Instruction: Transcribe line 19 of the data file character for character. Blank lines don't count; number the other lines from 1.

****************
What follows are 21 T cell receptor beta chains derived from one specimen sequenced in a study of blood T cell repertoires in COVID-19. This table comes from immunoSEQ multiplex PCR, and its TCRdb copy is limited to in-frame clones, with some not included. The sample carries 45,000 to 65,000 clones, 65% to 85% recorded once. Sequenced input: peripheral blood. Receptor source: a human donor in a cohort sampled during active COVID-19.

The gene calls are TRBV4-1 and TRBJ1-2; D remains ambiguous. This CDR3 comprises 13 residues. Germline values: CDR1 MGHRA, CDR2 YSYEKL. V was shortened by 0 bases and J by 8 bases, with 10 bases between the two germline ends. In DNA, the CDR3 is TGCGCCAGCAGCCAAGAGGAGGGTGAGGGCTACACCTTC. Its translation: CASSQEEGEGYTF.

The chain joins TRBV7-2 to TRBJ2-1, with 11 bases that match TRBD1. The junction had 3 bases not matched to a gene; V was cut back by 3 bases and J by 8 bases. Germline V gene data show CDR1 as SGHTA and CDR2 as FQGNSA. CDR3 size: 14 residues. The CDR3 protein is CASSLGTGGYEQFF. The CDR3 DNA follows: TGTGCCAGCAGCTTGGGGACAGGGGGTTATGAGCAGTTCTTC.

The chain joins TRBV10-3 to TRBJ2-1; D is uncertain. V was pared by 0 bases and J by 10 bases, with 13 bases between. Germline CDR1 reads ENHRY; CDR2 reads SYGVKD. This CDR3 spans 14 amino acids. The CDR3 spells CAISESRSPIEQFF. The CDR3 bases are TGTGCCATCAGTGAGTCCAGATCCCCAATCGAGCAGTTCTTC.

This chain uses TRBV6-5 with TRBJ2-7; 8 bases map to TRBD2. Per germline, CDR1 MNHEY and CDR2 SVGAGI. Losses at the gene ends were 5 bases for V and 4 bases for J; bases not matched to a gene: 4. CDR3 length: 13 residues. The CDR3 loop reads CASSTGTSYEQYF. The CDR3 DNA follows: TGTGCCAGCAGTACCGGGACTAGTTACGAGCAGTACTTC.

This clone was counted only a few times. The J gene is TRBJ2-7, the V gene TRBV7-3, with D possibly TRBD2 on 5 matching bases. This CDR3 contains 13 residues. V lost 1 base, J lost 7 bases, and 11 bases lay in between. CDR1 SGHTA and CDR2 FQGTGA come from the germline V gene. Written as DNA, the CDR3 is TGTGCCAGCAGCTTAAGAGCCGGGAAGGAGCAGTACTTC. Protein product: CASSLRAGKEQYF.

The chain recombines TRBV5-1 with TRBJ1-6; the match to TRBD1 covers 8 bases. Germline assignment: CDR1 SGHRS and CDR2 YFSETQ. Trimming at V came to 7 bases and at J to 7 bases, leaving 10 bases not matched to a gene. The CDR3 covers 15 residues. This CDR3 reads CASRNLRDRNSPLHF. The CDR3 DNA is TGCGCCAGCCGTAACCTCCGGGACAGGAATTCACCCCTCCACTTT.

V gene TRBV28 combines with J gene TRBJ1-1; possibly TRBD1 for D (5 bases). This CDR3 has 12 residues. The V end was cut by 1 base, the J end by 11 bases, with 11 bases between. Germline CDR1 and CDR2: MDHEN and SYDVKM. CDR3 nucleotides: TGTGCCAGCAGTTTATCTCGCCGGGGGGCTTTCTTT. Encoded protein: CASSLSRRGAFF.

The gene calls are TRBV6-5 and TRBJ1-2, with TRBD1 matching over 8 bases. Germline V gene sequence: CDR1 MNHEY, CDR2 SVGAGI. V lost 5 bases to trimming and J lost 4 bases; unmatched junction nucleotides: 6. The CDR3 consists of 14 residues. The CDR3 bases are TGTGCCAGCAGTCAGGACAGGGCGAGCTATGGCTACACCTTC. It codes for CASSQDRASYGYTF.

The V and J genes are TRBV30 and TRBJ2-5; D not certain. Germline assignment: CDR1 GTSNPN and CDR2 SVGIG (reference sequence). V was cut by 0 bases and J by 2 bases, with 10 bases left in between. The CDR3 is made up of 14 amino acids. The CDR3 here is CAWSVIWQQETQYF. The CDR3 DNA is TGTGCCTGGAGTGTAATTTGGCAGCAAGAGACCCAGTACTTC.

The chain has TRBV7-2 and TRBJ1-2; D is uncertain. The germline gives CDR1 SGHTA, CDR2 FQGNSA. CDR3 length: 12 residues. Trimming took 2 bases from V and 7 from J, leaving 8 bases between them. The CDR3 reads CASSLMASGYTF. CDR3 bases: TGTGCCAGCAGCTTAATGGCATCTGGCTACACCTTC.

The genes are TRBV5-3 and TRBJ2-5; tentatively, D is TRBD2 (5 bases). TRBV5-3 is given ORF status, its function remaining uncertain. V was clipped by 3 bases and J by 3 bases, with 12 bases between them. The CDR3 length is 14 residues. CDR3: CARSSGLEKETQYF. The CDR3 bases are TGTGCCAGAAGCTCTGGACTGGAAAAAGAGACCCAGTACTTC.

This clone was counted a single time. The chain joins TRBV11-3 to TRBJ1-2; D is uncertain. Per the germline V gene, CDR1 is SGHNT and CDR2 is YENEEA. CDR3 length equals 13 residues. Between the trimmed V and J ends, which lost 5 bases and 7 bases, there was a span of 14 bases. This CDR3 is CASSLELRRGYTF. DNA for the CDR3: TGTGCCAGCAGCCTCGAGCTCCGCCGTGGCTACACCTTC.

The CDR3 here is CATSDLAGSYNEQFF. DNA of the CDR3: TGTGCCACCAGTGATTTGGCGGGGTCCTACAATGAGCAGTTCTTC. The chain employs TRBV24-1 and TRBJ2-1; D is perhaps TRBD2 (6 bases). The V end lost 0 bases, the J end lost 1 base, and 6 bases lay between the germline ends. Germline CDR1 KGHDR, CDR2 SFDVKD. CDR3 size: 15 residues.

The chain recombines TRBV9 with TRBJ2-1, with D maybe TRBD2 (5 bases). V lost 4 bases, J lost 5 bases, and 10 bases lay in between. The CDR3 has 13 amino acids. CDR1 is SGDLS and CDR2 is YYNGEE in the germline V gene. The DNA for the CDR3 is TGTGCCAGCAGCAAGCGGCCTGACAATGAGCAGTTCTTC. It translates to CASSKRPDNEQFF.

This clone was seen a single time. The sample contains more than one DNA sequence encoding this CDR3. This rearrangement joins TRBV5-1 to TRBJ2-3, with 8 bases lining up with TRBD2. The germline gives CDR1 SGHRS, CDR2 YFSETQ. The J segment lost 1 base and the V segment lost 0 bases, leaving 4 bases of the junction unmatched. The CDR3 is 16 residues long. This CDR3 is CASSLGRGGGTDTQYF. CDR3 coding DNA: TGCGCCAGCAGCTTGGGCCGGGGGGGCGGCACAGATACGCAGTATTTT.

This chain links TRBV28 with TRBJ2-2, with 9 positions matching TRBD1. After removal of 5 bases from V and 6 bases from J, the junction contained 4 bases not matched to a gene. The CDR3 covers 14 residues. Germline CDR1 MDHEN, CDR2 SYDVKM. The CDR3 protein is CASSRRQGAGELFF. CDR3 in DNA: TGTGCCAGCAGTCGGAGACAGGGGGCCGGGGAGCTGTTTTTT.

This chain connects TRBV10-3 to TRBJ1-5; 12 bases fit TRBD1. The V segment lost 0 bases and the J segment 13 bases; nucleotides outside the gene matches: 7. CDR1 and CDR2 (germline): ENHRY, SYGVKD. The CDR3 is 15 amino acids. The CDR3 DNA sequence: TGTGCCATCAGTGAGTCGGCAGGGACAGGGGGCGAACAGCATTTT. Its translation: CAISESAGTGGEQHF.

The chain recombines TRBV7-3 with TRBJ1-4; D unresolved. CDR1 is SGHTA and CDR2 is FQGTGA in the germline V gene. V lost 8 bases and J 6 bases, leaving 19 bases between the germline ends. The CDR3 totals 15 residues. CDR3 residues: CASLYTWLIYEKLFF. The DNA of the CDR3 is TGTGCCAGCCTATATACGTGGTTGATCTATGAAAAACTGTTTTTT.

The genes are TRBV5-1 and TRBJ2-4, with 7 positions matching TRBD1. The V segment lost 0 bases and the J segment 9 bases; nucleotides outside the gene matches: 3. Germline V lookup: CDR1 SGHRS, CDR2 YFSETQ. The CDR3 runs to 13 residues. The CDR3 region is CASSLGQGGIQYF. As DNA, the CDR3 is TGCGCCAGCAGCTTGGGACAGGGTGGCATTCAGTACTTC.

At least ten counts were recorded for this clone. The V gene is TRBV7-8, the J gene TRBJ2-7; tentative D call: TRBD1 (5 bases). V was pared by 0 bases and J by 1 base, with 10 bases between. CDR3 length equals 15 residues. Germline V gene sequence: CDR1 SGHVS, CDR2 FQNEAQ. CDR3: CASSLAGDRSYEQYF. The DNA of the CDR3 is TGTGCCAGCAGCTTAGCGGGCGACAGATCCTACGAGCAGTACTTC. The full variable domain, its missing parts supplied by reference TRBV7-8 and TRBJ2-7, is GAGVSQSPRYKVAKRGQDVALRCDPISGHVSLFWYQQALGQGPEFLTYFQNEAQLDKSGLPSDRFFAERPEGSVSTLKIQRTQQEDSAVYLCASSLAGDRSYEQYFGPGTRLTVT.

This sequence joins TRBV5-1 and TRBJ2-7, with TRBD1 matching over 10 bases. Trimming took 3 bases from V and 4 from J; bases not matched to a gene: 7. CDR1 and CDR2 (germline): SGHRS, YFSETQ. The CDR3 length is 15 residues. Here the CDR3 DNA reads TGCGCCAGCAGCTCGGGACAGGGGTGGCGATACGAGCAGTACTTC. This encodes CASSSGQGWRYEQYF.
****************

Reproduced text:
The chain recombines TRBV7-3 with TRBJ1-4; D unresolved. CDR1 is SGHTA and CDR2 is FQGTGA in the germline V gene. V lost 8 bases and J 6 bases, leaving 19 bases between the germline ends. The CDR3 totals 15 residues. CDR3 residues: CASLYTWLIYEKLFF. The DNA of the CDR3 is TGTGCCAGCCTATATACGTGGTTGATCTATGAAAAACTGTTTTTT.